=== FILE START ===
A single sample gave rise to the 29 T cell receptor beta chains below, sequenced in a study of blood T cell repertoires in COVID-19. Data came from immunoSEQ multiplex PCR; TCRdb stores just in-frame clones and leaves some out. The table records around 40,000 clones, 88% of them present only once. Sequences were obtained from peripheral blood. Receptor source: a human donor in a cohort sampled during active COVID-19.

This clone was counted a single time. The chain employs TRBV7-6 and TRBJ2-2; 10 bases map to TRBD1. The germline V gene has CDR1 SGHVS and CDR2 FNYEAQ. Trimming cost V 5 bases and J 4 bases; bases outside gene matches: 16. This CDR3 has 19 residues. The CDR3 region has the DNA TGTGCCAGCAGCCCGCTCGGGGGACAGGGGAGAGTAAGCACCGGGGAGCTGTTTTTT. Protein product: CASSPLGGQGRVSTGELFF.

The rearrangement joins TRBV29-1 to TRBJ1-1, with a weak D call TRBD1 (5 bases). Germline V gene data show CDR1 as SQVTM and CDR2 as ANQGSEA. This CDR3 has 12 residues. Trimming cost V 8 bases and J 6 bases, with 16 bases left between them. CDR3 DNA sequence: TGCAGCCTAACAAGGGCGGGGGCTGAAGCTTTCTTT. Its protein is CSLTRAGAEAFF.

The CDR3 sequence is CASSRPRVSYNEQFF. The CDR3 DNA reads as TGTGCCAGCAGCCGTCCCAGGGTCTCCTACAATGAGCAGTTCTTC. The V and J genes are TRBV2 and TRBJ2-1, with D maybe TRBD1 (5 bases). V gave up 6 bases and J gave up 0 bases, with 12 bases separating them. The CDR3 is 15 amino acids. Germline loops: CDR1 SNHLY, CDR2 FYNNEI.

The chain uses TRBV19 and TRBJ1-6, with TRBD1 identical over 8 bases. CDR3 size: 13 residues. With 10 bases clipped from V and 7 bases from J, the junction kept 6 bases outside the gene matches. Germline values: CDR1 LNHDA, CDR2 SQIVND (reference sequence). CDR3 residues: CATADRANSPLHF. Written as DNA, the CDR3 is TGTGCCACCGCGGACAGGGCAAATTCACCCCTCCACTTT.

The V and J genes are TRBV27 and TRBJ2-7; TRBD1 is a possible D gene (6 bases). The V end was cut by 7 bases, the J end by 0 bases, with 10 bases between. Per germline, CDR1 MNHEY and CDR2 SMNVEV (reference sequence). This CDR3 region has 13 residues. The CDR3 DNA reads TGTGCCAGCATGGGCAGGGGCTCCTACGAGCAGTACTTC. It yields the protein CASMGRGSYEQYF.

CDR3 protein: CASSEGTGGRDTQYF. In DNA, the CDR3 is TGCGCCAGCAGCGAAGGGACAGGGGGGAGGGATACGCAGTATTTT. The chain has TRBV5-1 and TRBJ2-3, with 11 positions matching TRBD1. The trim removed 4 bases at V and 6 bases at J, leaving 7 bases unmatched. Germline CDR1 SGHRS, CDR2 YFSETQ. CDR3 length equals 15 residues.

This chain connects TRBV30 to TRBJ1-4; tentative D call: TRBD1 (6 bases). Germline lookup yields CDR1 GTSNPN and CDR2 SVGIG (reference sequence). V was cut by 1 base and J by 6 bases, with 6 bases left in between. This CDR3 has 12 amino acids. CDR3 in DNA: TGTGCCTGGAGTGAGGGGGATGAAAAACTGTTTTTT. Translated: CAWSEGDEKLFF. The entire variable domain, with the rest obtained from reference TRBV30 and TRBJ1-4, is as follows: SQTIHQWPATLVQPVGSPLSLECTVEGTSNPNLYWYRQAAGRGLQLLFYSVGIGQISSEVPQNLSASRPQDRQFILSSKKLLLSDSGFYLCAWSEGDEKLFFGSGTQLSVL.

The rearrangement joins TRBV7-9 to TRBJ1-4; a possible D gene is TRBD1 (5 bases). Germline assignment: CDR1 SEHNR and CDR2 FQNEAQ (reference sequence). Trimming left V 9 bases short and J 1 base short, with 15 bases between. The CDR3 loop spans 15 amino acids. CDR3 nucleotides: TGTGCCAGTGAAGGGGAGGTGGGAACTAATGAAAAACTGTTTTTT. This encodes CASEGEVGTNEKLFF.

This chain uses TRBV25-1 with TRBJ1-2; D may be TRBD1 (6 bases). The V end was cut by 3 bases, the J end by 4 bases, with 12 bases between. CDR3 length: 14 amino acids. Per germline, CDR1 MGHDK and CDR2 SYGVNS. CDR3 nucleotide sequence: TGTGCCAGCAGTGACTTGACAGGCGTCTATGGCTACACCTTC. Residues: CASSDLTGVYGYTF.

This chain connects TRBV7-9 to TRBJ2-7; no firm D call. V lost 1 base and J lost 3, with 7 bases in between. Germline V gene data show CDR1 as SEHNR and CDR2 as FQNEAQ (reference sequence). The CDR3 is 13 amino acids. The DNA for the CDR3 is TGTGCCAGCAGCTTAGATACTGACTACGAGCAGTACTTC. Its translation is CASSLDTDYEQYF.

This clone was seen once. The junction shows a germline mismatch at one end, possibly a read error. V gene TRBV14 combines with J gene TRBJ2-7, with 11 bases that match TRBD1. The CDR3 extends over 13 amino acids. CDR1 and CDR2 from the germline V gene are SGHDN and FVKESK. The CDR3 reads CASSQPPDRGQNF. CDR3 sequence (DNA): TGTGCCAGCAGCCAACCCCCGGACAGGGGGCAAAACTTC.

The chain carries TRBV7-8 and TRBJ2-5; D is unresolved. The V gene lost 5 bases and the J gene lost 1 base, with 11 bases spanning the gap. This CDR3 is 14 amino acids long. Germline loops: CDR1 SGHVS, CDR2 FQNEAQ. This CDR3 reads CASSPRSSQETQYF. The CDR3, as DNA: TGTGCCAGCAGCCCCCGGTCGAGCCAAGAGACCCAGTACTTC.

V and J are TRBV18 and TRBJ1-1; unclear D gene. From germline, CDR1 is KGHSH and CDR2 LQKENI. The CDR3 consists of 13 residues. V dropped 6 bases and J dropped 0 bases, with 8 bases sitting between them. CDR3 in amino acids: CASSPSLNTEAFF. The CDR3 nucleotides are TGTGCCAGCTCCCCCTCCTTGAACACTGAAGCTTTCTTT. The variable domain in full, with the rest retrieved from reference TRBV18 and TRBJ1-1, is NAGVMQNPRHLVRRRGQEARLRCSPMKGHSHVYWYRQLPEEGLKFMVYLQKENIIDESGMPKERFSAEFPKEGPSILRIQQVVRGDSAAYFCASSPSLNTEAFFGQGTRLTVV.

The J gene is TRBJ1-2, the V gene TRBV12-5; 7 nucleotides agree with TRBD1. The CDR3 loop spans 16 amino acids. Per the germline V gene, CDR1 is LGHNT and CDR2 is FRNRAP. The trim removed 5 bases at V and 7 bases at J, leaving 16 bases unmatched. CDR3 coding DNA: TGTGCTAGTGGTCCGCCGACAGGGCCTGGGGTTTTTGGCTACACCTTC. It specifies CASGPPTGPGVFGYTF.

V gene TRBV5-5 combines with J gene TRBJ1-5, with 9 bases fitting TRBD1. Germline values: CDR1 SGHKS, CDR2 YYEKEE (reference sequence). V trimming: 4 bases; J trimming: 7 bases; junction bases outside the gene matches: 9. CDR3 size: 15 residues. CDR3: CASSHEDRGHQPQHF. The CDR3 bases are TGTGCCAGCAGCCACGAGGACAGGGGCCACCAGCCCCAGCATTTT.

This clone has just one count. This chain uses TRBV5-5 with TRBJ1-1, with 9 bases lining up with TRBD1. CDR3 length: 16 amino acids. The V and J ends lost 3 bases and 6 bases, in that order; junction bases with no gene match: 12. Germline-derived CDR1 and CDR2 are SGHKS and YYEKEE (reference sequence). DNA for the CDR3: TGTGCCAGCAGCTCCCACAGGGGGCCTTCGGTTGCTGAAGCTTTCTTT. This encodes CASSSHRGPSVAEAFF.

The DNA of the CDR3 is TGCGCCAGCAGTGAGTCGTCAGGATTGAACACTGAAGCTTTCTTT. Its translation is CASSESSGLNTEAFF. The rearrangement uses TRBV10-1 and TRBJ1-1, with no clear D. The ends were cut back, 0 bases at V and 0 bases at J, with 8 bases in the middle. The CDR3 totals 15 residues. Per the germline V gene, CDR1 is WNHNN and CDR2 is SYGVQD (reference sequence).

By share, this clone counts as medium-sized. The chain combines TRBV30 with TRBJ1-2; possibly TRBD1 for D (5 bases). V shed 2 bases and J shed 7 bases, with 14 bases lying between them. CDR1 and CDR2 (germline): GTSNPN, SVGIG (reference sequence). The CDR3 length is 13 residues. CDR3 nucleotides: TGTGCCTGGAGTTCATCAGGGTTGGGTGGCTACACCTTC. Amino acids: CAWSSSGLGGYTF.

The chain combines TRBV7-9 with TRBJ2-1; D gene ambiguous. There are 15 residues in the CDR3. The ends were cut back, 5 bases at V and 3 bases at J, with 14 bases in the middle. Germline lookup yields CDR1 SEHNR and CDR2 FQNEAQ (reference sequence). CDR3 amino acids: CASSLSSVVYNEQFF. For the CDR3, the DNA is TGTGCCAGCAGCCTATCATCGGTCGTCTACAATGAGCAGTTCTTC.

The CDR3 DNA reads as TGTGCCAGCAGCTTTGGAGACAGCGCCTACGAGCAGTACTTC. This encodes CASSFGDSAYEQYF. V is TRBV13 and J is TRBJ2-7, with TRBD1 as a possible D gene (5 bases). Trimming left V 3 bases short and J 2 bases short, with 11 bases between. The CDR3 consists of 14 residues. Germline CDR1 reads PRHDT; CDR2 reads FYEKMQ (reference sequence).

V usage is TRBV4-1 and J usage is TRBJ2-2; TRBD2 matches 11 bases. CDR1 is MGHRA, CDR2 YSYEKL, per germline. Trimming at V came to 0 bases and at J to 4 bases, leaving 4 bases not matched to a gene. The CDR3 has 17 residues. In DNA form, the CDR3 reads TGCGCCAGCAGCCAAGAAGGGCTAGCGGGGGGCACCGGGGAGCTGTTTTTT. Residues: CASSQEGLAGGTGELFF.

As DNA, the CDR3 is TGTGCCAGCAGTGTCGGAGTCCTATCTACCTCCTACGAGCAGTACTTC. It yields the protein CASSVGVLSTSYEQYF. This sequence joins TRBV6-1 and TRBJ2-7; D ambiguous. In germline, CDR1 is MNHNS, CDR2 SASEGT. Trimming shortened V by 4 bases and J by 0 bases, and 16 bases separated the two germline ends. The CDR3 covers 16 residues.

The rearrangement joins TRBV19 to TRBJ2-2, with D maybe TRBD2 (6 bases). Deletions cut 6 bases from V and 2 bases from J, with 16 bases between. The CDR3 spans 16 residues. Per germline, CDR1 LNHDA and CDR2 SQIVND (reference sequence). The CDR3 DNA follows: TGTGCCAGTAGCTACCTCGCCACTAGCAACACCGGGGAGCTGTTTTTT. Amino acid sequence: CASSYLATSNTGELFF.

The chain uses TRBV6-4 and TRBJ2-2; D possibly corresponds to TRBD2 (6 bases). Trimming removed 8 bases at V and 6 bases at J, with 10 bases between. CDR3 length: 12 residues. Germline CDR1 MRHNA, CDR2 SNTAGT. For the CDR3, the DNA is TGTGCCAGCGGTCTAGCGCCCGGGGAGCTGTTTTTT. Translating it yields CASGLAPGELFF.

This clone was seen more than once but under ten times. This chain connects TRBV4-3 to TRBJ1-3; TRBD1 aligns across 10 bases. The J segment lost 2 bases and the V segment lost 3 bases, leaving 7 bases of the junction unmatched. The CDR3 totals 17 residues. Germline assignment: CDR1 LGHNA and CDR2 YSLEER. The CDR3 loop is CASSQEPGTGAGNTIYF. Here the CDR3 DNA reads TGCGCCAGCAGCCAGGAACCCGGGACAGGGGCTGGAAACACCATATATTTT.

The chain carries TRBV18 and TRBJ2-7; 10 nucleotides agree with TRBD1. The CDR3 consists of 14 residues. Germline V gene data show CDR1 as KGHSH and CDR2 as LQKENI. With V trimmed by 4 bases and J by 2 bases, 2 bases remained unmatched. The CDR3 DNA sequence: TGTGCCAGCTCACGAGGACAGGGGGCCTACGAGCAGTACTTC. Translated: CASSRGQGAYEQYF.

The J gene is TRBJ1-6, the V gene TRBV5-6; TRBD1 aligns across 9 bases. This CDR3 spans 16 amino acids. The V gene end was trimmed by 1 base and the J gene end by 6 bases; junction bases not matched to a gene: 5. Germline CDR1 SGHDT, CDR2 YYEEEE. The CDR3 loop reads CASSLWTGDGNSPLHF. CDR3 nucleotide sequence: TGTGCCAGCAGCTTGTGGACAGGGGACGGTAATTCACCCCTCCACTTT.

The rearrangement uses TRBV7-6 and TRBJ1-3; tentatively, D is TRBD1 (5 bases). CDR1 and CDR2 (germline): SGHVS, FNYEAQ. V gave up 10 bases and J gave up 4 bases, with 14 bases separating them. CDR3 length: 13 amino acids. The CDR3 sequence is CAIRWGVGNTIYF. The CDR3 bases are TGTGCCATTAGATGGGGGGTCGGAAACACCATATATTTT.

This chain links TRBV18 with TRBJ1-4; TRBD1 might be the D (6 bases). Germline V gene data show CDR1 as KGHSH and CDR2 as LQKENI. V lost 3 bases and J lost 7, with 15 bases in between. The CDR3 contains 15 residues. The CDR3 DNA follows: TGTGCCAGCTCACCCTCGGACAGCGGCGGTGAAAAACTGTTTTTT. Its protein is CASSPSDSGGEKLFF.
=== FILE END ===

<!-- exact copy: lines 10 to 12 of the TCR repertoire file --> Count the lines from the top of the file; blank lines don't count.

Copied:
This chain uses TRBV25-1 with TRBJ1-2; D may be TRBD1 (6 bases). The V end was cut by 3 bases, the J end by 4 bases, with 12 bases between. CDR3 length: 14 amino acids. Per germline, CDR1 MGHDK and CDR2 SYGVNS. CDR3 nucleotide sequence: TGTGCCAGCAGTGACTTGACAGGCGTCTATGGCTACACCTTC. Residues: CASSDLTGVYGYTF.

This chain connects TRBV7-9 to TRBJ2-7; no firm D call. V lost 1 base and J lost 3, with 7 bases in between. Germline V gene data show CDR1 as SEHNR and CDR2 as FQNEAQ (reference sequence). The CDR3 is 13 amino acids. The DNA for the CDR3 is TGTGCCAGCAGCTTAGATACTGACTACGAGCAGTACTTC. Its translation is CASSLDTDYEQYF.

This clone was seen once. The junction shows a germline mismatch at one end, possibly a read error. V gene TRBV14 combines with J gene TRBJ2-7, with 11 bases that match TRBD1. The CDR3 extends over 13 amino acids. CDR1 and CDR2 from the germline V gene are SGHDN and FVKESK. The CDR3 reads CASSQPPDRGQNF. CDR3 sequence (DNA): TGTGCCAGCAGCCAACCCCCGGACAGGGGGCAAAACTTC.